I’m currently marking some undergraduate close readings of picture books and emergent reader texts. With another hat on I’m editing a collection of short stories by a single author. The author has had short stories published by us and others before. The undergraduates are also reasonably competent writers; they most likely have A-levels in English language or English literature and some of them will also be creative writers with some experience of writing.
Writing to a brief
Both types of writer have a brief. They both need to think about what their reader needs. Both have to convey something with clarity. But maybe the writer who is being published needs to get everything right. The student only needs to meet the requirements of the module. However the latter is assessed in eight areas so it’s still quite demanding. I’m on edit two of the writer’s work and this means annotating the text with a lot of questions. This particular writer has a recurring mistake and I have to pick it up every time. After I’ve met something similar in a student’s text about half a dozen times. I’ll point out that I’m not going to highlight it any more.
The mechanics of working on the texts
It’s a very similar action in fact. In both cases I’m using software that allows me to click and highlight the text and then make a comment. There’s a similar density of annotation as well. In my writer’s text – of 112 pages, some 30,000 words - I’ve made 305 comments so far. One each student text – 1,500 words - I’m making about 30 comments. Don’t forget: I’m on Edit 2 out of three on my writer’s text.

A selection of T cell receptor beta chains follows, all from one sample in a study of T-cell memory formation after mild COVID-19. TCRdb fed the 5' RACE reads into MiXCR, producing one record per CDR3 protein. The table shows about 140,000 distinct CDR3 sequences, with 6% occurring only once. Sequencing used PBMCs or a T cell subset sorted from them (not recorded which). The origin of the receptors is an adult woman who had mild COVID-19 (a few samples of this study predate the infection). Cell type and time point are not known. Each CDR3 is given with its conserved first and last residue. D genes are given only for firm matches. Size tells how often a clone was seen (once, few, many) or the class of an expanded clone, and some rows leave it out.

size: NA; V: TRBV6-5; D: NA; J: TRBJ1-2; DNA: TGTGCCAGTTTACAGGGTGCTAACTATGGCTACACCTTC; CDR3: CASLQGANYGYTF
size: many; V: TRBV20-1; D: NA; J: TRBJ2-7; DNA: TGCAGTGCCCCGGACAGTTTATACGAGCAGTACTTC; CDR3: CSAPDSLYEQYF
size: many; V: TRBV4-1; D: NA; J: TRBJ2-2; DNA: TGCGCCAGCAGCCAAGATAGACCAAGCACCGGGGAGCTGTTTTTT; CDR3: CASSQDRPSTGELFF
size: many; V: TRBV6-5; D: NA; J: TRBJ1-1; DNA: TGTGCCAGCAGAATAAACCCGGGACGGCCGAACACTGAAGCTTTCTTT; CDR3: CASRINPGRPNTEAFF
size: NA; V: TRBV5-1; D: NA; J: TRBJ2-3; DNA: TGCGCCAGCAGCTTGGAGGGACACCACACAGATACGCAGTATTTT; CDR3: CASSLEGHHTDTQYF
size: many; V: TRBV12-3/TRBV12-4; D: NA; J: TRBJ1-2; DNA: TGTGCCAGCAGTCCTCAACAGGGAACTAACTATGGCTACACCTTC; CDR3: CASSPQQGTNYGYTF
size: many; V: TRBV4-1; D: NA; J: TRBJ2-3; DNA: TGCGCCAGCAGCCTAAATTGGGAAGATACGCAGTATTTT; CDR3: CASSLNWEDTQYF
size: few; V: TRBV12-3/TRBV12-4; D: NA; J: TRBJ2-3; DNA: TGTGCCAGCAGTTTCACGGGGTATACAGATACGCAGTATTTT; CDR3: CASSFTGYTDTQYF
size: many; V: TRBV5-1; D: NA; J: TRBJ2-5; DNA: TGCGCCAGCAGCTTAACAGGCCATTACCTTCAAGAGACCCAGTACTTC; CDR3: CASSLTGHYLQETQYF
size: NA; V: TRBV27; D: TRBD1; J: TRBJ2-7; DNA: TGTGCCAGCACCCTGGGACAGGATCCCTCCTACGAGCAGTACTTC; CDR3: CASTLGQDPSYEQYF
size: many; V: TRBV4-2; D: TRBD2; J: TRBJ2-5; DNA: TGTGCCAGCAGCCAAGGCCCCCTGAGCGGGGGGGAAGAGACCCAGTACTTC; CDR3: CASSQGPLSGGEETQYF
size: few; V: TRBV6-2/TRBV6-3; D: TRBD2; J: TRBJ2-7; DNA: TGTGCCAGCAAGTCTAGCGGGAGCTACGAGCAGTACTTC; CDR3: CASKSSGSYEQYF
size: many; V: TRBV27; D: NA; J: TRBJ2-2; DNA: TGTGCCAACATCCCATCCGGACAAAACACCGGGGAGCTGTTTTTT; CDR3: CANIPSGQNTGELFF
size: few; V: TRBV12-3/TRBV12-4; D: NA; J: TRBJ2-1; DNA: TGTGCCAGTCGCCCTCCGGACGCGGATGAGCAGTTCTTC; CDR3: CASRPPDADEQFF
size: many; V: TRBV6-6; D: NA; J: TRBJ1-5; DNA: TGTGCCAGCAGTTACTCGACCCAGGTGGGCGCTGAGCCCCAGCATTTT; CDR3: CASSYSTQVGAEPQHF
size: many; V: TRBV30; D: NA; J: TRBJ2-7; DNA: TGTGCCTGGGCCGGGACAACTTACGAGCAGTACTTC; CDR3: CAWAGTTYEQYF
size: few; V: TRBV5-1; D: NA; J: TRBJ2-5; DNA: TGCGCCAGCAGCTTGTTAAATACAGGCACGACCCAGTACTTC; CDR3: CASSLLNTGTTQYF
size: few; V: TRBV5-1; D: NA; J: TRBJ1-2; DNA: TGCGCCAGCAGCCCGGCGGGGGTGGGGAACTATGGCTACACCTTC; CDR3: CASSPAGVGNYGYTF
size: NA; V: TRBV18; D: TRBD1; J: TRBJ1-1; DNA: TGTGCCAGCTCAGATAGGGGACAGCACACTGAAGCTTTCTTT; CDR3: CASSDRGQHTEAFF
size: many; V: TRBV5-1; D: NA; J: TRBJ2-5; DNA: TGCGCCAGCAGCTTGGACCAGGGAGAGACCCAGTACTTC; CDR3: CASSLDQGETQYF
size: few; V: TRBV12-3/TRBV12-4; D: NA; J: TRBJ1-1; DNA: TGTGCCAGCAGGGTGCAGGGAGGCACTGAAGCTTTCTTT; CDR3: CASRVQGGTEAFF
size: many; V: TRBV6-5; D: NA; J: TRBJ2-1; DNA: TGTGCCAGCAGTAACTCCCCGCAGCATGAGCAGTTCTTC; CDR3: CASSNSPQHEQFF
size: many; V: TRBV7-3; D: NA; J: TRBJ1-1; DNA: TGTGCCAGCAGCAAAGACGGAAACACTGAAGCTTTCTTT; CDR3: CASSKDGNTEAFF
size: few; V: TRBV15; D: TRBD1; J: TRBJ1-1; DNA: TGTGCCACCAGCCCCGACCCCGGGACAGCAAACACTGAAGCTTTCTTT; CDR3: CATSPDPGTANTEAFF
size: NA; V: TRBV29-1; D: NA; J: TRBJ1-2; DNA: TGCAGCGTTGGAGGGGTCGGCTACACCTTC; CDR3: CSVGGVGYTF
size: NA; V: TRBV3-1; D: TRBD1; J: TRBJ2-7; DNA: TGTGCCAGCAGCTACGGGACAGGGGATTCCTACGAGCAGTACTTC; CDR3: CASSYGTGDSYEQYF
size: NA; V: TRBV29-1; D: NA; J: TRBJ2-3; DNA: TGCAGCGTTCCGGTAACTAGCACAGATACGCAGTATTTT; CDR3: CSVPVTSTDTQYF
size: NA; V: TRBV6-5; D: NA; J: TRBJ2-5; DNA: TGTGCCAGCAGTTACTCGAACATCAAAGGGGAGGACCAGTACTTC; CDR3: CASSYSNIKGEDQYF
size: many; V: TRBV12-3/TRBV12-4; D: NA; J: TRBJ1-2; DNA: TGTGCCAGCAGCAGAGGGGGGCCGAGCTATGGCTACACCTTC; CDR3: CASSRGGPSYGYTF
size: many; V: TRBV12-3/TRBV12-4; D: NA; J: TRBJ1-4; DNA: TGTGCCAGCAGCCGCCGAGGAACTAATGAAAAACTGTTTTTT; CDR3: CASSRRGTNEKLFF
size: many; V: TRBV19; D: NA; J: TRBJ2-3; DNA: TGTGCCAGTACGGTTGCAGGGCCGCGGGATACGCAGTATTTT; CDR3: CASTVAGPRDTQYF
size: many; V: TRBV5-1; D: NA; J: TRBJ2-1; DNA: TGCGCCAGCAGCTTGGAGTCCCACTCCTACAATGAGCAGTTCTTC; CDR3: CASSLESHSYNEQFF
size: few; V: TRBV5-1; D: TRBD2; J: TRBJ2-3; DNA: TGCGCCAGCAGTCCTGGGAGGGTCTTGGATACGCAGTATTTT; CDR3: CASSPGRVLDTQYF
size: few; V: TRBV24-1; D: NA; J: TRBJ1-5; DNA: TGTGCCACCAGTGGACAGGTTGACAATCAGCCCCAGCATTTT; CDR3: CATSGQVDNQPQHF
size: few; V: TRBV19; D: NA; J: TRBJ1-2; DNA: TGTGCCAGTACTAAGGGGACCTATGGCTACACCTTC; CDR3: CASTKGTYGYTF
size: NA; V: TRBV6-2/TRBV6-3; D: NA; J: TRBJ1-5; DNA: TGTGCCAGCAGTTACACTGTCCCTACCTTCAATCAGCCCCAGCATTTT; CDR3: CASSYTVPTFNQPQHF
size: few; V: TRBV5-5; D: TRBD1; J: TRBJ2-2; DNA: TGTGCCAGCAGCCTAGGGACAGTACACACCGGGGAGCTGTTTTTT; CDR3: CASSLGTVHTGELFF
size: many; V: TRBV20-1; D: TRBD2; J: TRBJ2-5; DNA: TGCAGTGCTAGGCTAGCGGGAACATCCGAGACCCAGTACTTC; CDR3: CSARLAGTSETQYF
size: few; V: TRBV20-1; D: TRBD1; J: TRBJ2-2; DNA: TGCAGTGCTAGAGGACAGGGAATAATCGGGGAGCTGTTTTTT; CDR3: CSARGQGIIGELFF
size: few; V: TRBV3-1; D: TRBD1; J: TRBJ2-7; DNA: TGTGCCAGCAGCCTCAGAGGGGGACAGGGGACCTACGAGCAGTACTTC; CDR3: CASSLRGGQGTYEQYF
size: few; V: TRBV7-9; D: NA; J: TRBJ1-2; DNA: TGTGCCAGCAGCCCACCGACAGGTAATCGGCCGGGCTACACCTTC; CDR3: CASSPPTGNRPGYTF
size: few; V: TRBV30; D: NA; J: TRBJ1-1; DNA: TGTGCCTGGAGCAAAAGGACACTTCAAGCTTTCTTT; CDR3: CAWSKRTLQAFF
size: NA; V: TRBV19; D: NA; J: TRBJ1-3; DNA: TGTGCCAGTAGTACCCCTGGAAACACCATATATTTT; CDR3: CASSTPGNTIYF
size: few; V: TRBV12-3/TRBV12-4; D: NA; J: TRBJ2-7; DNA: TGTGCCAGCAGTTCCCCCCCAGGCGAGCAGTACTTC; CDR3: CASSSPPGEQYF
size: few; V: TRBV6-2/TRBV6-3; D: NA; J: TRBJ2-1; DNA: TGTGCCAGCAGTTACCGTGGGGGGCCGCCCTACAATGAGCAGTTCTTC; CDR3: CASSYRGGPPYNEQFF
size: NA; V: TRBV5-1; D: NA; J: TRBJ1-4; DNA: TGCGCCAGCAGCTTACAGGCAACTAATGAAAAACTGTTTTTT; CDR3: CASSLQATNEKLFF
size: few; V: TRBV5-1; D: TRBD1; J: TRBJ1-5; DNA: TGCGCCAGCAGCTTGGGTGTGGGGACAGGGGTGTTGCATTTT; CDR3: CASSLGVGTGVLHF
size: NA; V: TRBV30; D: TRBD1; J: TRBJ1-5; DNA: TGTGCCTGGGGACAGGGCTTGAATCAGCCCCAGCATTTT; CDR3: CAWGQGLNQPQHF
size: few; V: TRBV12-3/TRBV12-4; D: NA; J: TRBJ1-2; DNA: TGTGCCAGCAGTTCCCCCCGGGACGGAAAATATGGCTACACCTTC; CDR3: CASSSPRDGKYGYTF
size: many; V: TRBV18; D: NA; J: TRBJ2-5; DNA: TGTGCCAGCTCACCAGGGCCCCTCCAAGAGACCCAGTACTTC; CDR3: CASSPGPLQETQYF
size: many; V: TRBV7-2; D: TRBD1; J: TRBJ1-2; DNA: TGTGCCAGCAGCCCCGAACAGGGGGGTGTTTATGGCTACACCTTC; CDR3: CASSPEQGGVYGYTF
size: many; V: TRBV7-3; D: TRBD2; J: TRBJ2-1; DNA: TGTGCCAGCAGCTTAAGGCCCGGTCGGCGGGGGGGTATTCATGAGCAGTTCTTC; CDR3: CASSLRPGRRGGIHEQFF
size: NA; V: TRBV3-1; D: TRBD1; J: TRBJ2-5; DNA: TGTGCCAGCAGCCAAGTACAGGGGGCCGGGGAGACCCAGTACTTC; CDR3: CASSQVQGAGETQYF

Summative and formative comments
There is a mixture of these in both cases. The annotations on the student text are largely formative i.e. they are made to help the student learn. These can include comments on grammar mistakes, correcting misquotations, urging them not to overwrite, use run-on sentence or clichés but also they can be used to show what is working well. Then we must pinpoint how well they have done in each of the eight areas of assessment. I personally follow this by summarising the main achievement of their assignment but also offering two or three tips on what they could do next time.
There are similarities in the work we do with writers. We run through three stages of editing. The first is really an overall assessment of the strengths and weaknesses of the text so is a little like our summative comments. We then ask the writer to go away and spend some time mulling over what we’ve said and come back some week later with a polished text.
Edit 2 is like the formative comments we make on the student’s text.
Edit 3 we simply correct what’s not been picked up yet. And sometimes on student texts I simply correct.
Enjoying the process
In once told a colleague I actually enjoyed marking. He looked at me quizzically then his face lit up. “Of course you do. You get to read stories all day.” Well yes, but I’m so used to stories that they are nearly always predictable. Oh yes. Even those written by the best writers. But I do enjoy seeing a text shape up or a student begin to write better.
Crucial are those comments at the end of Edit 1 for our writers and at the end of the summative report for our students.
Is this effective?
Do they take any notice? I think so. I even found this when I taught Modern Languages in an 11- 16 comprehensive school. We had to give a summative report and then three action points for the student to work on. I was amazed when one year I pulled up the comments I’d made the year before for one class I was still teaching. They were a middle set so not perhaps the most motivated. They had all reacted to the three suggestions I’d made and had improved in those areas.
My creative writing students certainly do. I hope my writers will too.